If this year’s summer blockbusters leave you muttering, “They don’t make ’em like they used to,” the Detroit Movie Palaces have the perfect alternative.
Between now and Labor Day, the Detroit Film Theatre, Michigan Theater and Redford Theatre present a breathtaking variety of classic films that range from silent movies of the 1920s to modern classics like Close Encounters of the Third Kind (1977) and Back to the Future (1985).
Fans of science fiction and fantasy will be ecstatic. The Redford is screening Back to the Future and the original King Kong (1933), while the Michigan is presenting Close Encounters and the dark Slaughterhouse Five (1972). The DFT is hosting Saturday afternoon double bills of American and Japanese sci-fi adventures.
You’ll have two chances to see Fred Astaire and Ginger Rogers at their best: Top Hat (1935, Michigan) and Shall We Dance (1937, Redford). Other musical treats include Till the Clouds Roll By (1946, Redford), On the Town (1949, Redford), Pal Joey (1957, Michigan) and Nashville (1975, Michigan).
For laughs, you’ll chuckle and howl at Duck Soup (1933, Michigan) and The Thin Man (1934, Michigan). You’ll admire the work of great directors like John Ford (The Man Who Shot Liberty Valance, 1962, Michigan) and Alfred Hitchcock (Psycho, 1960, Michigan).
If you’re looking for a Best Picture Oscar winner, look no further than The Best Years of Our Lives (1946, Redford). Other dramas include The Little Fugitive (1953, Michigan), A Raisin in the Sun (1961, Michigan) and the French language Children of Paradise (1945, Michigan).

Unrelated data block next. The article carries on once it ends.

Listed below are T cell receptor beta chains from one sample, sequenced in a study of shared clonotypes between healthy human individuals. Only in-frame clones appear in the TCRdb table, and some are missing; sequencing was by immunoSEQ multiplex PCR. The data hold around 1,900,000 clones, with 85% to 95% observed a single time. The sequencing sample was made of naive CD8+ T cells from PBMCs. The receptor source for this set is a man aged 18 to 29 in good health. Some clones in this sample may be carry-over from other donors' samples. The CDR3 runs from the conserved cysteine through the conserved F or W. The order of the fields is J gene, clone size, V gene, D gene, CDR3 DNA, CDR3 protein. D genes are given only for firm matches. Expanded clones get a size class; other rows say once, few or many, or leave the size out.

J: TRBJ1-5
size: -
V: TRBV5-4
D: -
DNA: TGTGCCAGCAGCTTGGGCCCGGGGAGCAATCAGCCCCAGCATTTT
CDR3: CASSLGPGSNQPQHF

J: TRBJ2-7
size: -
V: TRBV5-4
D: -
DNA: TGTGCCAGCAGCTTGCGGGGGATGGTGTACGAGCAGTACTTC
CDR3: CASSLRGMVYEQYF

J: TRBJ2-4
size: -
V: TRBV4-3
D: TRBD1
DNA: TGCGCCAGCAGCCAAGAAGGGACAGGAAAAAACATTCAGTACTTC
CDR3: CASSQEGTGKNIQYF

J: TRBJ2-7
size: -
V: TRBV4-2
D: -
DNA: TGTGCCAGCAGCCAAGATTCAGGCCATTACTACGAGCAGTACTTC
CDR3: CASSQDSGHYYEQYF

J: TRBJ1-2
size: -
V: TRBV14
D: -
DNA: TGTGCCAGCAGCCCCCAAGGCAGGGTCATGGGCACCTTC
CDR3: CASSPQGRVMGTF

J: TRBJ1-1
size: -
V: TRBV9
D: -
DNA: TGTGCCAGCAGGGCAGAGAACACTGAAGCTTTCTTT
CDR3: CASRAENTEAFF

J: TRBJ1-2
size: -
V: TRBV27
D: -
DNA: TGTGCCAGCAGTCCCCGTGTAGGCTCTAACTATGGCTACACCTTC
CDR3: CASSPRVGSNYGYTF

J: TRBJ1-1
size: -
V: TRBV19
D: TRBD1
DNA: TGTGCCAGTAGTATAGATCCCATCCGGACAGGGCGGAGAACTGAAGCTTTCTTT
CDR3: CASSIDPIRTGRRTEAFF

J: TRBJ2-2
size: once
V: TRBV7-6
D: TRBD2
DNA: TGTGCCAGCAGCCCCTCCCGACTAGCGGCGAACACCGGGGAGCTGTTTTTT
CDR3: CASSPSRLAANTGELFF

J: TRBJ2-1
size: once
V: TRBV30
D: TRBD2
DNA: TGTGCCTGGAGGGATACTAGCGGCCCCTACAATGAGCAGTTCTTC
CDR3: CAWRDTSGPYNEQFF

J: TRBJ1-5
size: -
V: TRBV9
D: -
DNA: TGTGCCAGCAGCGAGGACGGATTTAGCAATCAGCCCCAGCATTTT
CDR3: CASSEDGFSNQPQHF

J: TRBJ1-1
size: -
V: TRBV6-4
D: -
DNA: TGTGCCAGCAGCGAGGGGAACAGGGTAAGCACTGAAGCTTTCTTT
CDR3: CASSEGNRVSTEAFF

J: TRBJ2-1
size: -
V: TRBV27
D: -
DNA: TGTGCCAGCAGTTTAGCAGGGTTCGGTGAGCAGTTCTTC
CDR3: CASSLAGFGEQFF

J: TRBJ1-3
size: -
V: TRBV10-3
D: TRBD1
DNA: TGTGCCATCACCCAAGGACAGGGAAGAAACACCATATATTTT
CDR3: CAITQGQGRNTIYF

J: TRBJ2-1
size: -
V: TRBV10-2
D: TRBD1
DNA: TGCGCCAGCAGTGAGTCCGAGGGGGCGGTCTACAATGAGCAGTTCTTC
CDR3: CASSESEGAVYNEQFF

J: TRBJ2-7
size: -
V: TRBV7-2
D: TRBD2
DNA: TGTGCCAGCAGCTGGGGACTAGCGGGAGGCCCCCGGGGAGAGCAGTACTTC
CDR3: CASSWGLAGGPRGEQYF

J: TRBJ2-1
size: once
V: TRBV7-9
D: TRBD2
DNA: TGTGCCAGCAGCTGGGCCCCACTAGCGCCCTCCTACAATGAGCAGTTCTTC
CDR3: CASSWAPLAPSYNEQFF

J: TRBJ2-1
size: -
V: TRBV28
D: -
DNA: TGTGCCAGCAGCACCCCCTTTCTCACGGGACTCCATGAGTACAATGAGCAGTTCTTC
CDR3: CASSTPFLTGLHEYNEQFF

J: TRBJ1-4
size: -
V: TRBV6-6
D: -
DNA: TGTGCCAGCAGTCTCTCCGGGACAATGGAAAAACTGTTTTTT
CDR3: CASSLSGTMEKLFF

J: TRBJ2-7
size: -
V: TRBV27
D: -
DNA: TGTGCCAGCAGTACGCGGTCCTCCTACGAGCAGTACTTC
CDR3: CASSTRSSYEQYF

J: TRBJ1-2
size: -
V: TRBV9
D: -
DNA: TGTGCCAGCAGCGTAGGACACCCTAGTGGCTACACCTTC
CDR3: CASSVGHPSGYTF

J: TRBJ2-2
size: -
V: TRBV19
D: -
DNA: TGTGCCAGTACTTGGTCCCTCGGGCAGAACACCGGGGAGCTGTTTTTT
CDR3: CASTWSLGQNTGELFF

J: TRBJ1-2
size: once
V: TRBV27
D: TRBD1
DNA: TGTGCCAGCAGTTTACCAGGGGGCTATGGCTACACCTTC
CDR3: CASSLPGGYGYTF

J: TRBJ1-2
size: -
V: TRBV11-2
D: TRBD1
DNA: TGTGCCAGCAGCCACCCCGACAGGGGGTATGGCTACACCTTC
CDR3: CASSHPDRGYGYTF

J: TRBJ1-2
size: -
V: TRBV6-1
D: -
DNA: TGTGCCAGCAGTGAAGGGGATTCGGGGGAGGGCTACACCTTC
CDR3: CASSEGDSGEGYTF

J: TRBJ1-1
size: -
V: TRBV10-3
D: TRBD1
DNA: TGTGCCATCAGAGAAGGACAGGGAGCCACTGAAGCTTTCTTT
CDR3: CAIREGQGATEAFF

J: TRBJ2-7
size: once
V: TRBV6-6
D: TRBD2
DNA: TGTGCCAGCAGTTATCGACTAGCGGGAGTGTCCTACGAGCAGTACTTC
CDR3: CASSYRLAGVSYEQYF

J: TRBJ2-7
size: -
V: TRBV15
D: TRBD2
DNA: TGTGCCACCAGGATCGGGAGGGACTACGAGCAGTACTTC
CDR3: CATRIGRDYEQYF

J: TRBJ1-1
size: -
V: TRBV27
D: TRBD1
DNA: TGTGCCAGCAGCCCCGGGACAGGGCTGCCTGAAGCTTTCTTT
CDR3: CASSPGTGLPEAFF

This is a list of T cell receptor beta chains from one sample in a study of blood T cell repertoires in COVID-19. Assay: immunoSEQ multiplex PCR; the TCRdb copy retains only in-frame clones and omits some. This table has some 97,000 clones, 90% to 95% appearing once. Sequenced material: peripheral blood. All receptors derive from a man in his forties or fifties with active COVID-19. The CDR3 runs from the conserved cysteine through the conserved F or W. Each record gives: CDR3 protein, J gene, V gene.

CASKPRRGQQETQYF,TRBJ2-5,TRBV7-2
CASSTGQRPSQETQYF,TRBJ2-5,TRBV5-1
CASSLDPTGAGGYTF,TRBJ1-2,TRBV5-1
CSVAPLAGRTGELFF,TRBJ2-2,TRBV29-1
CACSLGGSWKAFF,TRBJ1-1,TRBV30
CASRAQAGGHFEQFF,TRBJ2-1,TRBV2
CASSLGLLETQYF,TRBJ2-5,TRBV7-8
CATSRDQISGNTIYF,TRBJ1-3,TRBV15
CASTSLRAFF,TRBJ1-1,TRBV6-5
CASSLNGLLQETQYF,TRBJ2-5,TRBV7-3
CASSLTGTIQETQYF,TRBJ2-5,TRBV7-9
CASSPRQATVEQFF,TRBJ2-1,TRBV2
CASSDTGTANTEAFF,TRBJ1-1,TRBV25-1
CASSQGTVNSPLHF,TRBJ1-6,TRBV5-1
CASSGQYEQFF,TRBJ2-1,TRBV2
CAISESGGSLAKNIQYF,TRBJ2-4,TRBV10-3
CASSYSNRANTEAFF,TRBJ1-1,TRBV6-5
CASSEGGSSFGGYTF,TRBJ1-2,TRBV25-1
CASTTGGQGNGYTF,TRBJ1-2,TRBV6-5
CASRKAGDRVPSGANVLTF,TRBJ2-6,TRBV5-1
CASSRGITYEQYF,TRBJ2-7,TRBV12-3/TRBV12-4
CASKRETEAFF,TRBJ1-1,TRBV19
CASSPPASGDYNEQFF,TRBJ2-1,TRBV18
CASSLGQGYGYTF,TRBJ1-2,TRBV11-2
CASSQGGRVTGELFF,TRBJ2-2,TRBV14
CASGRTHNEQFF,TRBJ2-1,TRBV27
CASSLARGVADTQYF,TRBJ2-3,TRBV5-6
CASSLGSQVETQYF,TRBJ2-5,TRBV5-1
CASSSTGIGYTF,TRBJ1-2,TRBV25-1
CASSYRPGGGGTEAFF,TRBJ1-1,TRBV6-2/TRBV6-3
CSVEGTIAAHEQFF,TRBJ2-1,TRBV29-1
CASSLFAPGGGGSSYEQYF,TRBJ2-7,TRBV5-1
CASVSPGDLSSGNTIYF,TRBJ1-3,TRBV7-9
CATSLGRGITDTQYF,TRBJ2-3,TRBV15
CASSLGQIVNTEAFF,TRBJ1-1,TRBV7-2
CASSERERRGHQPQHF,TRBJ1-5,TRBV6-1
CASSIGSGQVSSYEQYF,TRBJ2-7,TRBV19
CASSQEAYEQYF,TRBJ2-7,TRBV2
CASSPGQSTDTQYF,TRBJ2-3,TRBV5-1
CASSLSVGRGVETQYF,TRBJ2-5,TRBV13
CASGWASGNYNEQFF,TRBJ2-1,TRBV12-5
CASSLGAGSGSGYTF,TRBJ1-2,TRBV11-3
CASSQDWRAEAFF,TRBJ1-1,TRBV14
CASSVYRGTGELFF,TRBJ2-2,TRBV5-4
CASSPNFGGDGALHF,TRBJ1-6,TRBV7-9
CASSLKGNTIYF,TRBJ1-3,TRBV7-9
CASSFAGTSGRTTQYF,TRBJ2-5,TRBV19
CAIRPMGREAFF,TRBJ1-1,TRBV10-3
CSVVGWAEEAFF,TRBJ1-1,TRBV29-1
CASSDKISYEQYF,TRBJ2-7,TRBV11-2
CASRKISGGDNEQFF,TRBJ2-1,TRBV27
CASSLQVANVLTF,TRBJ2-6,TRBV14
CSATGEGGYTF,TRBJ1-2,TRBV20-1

Silent film lovers will enjoy live musical accompaniment to Harold Lloyd’s Safety Last! (1923, Michigan), The Adventures of Prince Achmed (1926, DFT), and a collection of short avant garde movies from France and the United States (DFT, July 13).
The DFT’s Saturday double bills include American fantasy thrillers like 7th Voyage of Sinbad (1958), Mysterious Island (1961) and Jason and the Argonauts (1963). These movies will be paired with Japanese language adventures like Godzilla (1954), Battle in Outer Space (1959) and Mothra (1961).
Old movies are always crowdpleasers at all three movie palaces. If you’ve thought about visiting one of these theaters for the first time, this summer is a great chance for that. You know you’ll enjoy the movie, and you’ll also discover a wonderful new moviegoing experience.
Copyright © 2007 by Robert Hollberg Smith, Jr.